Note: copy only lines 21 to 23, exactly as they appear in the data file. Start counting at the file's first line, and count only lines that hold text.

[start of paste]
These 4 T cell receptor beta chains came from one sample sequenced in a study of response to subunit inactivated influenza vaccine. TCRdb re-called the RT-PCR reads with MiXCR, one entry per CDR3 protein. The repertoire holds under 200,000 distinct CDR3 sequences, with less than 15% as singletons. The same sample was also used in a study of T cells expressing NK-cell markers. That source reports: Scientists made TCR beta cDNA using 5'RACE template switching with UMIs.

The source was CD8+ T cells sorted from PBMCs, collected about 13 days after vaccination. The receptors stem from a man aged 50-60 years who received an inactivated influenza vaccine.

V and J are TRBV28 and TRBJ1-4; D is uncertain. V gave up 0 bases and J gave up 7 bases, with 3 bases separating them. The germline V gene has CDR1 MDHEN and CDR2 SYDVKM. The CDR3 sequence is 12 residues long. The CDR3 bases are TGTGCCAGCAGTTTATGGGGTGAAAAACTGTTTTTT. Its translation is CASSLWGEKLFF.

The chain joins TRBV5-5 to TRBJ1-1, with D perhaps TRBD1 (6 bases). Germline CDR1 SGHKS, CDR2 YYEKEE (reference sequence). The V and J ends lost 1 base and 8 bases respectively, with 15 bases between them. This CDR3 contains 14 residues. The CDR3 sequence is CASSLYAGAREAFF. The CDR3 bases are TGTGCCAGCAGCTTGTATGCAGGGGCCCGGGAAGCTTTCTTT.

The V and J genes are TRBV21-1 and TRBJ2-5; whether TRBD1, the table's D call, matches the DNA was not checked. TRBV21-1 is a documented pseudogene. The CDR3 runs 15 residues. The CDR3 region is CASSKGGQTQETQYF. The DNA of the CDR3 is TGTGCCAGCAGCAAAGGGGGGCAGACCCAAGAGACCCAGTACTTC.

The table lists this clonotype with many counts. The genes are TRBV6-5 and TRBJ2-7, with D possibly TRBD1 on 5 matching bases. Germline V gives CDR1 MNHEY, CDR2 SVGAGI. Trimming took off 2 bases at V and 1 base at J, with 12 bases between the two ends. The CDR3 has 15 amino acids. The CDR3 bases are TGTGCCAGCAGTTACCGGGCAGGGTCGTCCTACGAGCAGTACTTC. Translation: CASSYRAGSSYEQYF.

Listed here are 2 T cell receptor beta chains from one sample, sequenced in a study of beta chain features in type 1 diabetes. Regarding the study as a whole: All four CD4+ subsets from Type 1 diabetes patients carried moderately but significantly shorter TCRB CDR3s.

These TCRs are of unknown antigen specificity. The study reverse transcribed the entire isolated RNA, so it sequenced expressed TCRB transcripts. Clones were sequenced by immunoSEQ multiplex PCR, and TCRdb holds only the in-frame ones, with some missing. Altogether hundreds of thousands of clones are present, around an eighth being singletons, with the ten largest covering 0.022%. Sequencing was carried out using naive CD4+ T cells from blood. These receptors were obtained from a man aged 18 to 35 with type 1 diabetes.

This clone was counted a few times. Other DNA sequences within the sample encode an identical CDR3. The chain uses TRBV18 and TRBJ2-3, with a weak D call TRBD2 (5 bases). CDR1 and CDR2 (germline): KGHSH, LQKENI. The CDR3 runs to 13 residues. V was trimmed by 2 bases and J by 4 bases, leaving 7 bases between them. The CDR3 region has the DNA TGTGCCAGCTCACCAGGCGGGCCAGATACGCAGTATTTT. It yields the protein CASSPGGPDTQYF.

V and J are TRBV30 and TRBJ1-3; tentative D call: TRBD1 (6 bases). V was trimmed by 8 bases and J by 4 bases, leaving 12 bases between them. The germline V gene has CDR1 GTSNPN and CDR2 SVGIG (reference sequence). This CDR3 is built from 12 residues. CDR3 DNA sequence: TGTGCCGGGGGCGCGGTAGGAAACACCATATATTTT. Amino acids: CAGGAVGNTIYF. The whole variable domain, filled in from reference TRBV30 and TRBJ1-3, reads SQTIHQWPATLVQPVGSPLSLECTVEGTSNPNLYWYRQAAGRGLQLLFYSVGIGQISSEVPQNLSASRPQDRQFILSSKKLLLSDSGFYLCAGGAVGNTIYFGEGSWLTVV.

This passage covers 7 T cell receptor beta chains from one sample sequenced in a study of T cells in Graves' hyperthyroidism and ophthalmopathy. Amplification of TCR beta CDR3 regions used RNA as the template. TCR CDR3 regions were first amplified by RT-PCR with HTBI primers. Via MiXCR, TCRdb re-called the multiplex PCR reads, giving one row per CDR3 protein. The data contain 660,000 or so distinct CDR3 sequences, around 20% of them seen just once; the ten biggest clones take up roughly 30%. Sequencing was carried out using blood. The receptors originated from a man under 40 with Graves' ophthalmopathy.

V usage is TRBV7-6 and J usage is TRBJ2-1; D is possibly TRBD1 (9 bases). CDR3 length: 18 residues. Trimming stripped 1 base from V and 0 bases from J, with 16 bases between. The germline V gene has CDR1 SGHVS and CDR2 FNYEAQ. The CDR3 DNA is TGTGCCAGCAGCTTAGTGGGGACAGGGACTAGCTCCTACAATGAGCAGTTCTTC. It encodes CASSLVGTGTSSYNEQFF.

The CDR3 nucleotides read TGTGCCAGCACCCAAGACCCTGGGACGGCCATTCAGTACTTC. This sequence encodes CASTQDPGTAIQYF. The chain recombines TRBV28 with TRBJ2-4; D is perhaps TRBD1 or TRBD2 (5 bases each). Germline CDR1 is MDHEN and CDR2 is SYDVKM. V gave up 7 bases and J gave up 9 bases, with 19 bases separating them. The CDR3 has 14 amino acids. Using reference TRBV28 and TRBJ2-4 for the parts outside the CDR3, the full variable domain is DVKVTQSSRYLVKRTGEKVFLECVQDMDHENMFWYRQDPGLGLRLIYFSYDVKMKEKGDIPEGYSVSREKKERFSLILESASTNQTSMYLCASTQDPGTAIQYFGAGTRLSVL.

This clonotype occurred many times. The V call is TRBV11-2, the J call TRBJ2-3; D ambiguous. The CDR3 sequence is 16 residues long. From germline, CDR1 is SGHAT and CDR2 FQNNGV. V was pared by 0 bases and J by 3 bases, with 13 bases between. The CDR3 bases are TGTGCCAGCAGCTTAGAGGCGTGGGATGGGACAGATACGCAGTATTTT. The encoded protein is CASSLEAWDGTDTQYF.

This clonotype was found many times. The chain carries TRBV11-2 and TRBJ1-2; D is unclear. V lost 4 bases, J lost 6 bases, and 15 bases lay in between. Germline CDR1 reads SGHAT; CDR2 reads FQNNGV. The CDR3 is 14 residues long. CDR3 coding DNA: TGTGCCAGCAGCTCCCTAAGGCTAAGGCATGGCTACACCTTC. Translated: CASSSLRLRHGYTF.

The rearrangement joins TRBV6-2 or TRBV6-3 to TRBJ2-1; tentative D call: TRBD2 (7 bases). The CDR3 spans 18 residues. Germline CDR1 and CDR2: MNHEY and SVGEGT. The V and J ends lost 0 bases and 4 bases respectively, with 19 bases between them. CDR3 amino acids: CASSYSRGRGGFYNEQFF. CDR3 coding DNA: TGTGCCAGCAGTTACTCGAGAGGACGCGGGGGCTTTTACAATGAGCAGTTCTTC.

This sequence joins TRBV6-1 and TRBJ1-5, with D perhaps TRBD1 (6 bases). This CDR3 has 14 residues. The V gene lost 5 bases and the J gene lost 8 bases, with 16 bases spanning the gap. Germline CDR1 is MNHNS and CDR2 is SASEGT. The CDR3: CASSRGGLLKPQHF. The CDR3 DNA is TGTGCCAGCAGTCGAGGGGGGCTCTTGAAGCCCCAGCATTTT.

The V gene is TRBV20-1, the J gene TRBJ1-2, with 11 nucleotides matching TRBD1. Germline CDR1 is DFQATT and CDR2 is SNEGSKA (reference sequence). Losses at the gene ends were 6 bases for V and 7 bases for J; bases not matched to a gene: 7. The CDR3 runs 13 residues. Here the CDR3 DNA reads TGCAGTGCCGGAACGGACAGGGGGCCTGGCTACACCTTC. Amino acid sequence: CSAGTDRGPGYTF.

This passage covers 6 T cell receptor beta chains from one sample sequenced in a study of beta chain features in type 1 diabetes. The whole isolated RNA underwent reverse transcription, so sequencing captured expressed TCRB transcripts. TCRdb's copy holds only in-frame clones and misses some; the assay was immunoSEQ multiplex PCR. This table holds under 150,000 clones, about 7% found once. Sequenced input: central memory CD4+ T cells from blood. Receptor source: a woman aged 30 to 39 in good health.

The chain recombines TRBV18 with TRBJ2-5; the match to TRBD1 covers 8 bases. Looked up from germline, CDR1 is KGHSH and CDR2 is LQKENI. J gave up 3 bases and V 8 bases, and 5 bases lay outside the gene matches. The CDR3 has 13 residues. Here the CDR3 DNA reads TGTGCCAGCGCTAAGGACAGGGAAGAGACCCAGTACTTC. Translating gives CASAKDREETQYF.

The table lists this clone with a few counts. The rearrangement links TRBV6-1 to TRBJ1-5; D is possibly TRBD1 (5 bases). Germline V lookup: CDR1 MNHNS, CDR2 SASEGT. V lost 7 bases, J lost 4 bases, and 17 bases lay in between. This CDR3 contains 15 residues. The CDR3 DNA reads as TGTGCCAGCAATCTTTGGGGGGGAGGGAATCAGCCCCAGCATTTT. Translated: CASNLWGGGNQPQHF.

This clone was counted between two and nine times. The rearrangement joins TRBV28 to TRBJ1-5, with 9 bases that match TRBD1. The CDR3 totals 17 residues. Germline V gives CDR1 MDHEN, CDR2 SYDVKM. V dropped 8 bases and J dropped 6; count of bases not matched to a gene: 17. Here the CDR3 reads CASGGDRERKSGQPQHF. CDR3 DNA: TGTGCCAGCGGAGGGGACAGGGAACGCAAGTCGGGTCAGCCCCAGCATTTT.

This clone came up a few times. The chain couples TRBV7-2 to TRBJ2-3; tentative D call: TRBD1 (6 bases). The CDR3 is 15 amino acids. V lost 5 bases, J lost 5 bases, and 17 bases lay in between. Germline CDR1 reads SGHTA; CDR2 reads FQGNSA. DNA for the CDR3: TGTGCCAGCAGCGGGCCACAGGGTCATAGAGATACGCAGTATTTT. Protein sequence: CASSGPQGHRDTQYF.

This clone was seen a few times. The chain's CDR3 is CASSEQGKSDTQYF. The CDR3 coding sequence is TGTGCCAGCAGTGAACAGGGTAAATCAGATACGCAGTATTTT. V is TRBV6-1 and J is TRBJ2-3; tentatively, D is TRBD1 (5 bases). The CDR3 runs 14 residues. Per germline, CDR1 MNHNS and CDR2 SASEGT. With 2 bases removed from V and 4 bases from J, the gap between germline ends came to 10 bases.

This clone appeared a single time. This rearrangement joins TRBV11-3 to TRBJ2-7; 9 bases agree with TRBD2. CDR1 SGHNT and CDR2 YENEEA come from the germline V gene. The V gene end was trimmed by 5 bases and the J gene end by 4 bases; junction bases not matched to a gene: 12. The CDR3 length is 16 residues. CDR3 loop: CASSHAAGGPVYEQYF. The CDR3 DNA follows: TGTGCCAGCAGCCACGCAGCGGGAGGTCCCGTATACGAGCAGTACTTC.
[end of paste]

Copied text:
The table lists this clone with a few counts. The rearrangement links TRBV6-1 to TRBJ1-5; D is possibly TRBD1 (5 bases). Germline V lookup: CDR1 MNHNS, CDR2 SASEGT. V lost 7 bases, J lost 4 bases, and 17 bases lay in between. This CDR3 contains 15 residues. The CDR3 DNA reads as TGTGCCAGCAATCTTTGGGGGGGAGGGAATCAGCCCCAGCATTTT. Translated: CASNLWGGGNQPQHF.

This clone was counted between two and nine times. The rearrangement joins TRBV28 to TRBJ1-5, with 9 bases that match TRBD1. The CDR3 totals 17 residues. Germline V gives CDR1 MDHEN, CDR2 SYDVKM. V dropped 8 bases and J dropped 6; count of bases not matched to a gene: 17. Here the CDR3 reads CASGGDRERKSGQPQHF. CDR3 DNA: TGTGCCAGCGGAGGGGACAGGGAACGCAAGTCGGGTCAGCCCCAGCATTTT.

This clone came up a few times. The chain couples TRBV7-2 to TRBJ2-3; tentative D call: TRBD1 (6 bases). The CDR3 is 15 amino acids. V lost 5 bases, J lost 5 bases, and 17 bases lay in between. Germline CDR1 reads SGHTA; CDR2 reads FQGNSA. DNA for the CDR3: TGTGCCAGCAGCGGGCCACAGGGTCATAGAGATACGCAGTATTTT. Protein sequence: CASSGPQGHRDTQYF.